What’s Eating My Broccoli (and Kale, and Brussels Sprouts…)?

Cabbage Moth Vegetable Garden

Do you see white butterflies, like this one near your kale, flittering around your garden each day?

Does your cabbage, broccoli, kale, or Brussels sprouts have holes in the leaves?

Pest Damage on Broccoli

Or maybe they look more like something was chewing on them for dinner…like this?

Worms on my broccoli

If so, the imported cabbage worm has likely taken up residence in your garden.


Cabbage, broccoli, cauliflower, kale, Brussels sprouts, kohlrabi, pac choi and mustard greens are all members of the same family – the brassicas. Plants that are in the same family are susceptible to the same diseases and pests in the garden. The biggest problem that gardeners all over the country face with brassicas is the imported cabbage worm.

The white butterflies can often be seen twirling and spinning right above your garden. They spend their days laying up to 300-400 eggs on the undersides of the leaves. Once hatched, the worms feed on both the inner and outer leaves of brassica plants, and can also be found boring into the broccoli florets and cabbage heads.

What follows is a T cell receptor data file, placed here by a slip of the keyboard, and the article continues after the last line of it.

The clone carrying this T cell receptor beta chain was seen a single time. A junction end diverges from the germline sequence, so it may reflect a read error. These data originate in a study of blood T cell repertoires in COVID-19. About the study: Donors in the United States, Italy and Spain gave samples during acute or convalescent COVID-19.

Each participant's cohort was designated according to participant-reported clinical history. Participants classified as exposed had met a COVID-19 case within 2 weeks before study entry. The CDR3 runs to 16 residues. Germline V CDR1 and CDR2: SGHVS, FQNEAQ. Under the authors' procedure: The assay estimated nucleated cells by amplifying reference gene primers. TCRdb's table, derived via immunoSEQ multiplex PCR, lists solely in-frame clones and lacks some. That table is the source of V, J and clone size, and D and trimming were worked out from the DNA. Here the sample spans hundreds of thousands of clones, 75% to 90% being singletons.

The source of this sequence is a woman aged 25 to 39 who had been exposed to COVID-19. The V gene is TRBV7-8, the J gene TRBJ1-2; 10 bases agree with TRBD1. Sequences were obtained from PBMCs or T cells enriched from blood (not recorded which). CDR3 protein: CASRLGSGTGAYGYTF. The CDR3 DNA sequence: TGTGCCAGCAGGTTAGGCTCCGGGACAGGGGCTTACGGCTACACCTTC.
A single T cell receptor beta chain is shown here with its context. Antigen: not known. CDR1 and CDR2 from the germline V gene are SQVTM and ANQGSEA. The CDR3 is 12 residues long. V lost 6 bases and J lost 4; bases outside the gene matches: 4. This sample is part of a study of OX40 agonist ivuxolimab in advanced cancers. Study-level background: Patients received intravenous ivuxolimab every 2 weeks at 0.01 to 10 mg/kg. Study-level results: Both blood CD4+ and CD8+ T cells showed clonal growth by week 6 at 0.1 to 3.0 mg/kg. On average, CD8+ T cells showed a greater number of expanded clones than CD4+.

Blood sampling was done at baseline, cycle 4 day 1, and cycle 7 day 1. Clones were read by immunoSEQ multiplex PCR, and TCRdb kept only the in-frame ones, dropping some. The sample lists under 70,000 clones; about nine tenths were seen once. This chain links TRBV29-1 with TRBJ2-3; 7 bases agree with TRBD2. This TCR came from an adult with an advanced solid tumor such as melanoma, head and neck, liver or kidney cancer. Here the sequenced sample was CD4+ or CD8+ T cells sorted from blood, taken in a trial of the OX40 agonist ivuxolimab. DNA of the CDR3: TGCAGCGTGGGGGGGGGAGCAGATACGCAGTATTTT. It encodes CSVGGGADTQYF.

So, what do you do if you have cabbage worms?

Once they’re infesting your garden you have a few choices. As an organic gardener, spraying harmful chemicals is not an option in my yard. But, a treatment approved for certified organic use is Bt (Bacillus thuringiensis). Bt is a naturally occurring bacteria you spray on the leaves. It makes the caterpillars sick and eventually kills them when ingested. I’ve never used it in my own garden. I suggest you read more before using any chemical, organic or otherwise, in your garden.

Another option is to handpick the eggs and worms. This can be a lot of work if you have many brassica plants in your garden like I do. If you only plant a few and visit your garden often, this could be a great option for you.